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Supporting community health in Rwanda – brick by brick

Lucie Nyiranshuti is in charge of Community Health at Ntaruka Health Centre, and has been working here for several years.

There are 157 community health workers who work under her supervision. They do the leg-work of healthcare in rural Rwanda, spending almost all of their time busily visiting patients in remote villages, following up on pregnant mothers, newborn babies, illnesses, accidents etc.

Simple changes, huge difference

Save the Children has recently built a maternity ward at Ntaruka Health Centre. This includes a waiting room for mothers in the last stages of their pregnancy, a fully-equipped delivery room, and a room for post-partum care and recovery.

Typically, mothers who are about to give birth are accompanied to the Maternity Ward by their local community health worker, and Lucie and the specially trained birth attendants are there to meet them. 

“We still need more space for storing medicine”, says Lucie, pointing to their dispensary room, which is equipped at the moment with a single refrigerator.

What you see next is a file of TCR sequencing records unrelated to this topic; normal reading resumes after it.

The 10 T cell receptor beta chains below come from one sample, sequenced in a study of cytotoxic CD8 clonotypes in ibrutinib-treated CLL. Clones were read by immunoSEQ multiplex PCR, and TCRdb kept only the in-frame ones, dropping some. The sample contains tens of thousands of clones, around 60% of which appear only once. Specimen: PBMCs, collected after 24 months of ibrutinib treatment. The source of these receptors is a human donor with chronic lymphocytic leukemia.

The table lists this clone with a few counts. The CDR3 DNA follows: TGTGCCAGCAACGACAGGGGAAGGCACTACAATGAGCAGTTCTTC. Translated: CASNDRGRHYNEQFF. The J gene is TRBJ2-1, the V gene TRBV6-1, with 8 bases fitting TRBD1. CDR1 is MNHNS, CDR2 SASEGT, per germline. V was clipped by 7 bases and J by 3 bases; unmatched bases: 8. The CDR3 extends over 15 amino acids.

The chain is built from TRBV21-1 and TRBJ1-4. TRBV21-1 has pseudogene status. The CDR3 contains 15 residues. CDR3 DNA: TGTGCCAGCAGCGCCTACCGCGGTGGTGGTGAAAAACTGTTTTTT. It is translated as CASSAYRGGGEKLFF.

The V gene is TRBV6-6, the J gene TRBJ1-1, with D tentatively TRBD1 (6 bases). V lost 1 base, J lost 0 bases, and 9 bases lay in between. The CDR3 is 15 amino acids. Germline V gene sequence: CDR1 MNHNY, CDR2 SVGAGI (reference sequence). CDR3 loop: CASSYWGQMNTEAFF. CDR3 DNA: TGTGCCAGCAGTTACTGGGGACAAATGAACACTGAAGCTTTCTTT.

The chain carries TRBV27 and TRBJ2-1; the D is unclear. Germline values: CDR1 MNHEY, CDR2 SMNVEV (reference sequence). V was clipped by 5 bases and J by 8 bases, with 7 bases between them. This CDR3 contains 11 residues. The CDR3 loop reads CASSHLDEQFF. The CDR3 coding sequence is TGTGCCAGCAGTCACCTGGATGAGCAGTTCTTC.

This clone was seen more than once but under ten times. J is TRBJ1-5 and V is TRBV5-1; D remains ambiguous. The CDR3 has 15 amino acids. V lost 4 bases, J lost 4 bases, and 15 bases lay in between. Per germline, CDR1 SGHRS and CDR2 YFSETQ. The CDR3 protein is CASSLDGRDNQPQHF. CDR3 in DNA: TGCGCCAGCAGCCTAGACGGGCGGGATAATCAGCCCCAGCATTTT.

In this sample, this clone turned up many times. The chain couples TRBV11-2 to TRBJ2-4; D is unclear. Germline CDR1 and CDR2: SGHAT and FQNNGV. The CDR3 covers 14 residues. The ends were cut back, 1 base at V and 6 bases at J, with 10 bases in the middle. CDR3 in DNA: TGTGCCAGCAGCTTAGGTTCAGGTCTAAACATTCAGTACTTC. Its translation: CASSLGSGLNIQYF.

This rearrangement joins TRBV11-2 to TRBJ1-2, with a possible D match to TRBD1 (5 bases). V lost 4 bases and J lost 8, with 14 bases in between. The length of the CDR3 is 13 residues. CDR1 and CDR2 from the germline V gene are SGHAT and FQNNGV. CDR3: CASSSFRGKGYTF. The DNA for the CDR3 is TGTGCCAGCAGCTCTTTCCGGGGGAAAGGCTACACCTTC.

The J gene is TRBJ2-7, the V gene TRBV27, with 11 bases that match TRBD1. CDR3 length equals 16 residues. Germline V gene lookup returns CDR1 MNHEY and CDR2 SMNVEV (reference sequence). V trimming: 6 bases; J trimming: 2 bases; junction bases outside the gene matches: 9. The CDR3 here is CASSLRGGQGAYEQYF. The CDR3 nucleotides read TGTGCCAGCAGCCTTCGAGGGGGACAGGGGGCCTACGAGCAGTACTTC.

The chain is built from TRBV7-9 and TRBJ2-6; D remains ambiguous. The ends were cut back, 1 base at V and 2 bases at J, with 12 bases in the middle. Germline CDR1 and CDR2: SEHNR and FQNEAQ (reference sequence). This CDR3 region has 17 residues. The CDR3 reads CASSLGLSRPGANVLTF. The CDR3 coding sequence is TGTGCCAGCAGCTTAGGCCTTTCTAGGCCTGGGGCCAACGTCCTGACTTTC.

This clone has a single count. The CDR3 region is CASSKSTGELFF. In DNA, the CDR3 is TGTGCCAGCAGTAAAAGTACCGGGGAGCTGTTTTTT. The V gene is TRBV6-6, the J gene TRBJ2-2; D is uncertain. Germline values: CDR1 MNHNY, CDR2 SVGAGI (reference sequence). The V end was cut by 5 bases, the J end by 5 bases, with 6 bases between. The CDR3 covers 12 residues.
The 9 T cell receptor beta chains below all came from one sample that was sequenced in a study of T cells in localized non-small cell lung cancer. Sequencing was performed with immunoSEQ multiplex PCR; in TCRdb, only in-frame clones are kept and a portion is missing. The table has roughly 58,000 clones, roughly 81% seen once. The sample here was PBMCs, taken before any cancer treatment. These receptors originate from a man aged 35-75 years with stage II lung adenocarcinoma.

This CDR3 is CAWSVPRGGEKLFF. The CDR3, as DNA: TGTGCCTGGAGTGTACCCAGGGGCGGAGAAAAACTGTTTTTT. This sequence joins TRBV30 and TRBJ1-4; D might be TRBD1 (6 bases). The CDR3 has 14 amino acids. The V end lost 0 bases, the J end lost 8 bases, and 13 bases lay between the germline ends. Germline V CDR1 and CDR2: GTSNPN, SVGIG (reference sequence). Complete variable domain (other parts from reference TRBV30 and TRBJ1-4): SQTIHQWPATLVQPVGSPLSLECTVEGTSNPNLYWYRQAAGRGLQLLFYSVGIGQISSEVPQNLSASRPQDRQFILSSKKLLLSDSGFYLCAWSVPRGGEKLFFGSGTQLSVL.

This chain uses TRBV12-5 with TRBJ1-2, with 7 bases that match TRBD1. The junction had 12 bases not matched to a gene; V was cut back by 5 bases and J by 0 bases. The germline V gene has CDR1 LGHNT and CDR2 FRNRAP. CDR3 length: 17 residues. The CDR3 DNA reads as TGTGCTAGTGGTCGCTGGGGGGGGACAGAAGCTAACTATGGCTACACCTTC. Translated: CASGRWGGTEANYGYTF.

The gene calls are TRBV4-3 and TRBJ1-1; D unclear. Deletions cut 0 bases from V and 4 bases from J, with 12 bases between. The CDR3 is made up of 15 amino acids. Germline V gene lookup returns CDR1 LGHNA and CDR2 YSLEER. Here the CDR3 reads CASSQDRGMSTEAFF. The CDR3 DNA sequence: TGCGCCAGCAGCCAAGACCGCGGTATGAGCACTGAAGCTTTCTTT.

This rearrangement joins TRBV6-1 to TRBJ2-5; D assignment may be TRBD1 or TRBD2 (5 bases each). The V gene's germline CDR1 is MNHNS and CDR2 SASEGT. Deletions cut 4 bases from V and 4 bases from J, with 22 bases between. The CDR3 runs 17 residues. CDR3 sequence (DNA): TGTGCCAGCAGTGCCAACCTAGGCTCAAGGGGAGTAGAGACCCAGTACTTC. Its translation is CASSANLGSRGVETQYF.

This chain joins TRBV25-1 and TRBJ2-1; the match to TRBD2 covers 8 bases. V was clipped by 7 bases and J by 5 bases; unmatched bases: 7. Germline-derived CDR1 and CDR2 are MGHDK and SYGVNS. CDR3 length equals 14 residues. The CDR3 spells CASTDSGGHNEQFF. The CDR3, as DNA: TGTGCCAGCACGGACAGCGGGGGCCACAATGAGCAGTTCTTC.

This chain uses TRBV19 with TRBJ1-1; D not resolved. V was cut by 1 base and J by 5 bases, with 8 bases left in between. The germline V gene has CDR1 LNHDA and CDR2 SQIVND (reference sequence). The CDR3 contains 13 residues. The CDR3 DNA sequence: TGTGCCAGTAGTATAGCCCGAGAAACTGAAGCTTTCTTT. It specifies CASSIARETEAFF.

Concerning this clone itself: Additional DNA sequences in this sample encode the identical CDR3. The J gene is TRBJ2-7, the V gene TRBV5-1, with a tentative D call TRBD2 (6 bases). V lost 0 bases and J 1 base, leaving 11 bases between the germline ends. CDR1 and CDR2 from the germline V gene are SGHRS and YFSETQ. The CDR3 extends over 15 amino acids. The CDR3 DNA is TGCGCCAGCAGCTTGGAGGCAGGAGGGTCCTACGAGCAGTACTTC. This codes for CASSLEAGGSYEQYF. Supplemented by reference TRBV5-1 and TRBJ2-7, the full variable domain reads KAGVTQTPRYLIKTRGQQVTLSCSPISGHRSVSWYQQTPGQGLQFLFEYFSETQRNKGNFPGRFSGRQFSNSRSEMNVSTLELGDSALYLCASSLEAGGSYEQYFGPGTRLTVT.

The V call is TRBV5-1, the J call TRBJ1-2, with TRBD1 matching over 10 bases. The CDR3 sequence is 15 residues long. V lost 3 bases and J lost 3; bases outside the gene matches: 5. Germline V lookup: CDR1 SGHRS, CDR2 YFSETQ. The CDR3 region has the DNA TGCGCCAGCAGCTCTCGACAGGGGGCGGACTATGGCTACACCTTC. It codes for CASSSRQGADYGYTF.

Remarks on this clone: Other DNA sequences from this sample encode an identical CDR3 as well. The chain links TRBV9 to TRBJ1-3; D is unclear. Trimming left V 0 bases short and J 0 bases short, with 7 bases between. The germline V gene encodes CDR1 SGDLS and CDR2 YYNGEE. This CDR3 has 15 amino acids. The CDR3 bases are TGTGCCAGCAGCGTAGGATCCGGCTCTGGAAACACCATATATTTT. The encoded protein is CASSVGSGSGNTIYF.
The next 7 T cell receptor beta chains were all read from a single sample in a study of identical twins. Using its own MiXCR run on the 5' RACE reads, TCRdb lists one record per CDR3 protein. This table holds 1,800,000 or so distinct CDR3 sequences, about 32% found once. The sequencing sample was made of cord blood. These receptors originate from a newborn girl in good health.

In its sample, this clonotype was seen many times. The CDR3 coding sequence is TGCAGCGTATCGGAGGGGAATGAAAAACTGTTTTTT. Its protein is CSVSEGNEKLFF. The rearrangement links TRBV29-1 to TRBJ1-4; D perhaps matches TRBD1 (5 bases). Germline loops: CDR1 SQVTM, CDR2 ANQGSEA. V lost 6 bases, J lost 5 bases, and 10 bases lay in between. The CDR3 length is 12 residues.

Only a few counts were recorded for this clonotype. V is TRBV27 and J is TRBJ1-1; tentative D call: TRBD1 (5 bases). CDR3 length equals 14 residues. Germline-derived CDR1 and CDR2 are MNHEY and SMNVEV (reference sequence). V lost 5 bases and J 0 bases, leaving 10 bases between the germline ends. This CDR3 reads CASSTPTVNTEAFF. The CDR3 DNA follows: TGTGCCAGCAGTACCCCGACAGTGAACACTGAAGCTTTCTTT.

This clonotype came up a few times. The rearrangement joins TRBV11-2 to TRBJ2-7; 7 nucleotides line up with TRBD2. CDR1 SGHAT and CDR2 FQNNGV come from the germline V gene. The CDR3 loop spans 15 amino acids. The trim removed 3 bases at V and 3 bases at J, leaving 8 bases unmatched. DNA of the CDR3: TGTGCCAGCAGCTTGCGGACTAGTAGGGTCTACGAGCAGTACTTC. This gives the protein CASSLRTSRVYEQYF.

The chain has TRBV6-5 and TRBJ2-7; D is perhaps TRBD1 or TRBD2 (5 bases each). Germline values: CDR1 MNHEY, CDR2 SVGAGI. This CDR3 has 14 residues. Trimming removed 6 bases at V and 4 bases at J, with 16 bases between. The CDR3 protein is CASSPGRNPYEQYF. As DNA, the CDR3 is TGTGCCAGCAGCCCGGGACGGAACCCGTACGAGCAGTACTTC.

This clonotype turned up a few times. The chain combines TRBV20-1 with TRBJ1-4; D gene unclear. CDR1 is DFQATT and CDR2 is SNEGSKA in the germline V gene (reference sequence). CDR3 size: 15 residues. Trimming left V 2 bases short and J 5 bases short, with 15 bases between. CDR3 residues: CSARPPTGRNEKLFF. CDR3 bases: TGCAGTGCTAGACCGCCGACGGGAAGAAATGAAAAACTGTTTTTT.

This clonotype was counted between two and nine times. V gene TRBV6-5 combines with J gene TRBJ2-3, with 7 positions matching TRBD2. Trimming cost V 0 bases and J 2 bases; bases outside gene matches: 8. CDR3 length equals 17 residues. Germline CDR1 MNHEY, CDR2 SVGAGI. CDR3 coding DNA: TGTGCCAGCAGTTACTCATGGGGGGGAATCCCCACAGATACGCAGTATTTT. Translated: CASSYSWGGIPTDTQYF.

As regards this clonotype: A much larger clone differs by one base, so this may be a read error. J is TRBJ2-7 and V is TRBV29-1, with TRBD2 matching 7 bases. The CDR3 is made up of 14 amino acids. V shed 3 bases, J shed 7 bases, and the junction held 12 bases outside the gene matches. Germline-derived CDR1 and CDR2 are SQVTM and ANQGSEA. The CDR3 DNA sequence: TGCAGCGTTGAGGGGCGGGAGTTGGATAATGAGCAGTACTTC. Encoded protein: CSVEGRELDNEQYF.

But she explains that Save the Children’s construction has already made a big difference to this health centre, especially once the third building – the admission  block – is completed. “It’s organised now: men, women, children all know where to go”.

Lasting changes

The Government of Rwanda has ambitious plans to ensure that even the most rural areas have access to basic health. Save the Children’s contribution to one centre through construction and supplies shows that, with a bit of support, the country’s healthcare is taking impressive steps forwards.

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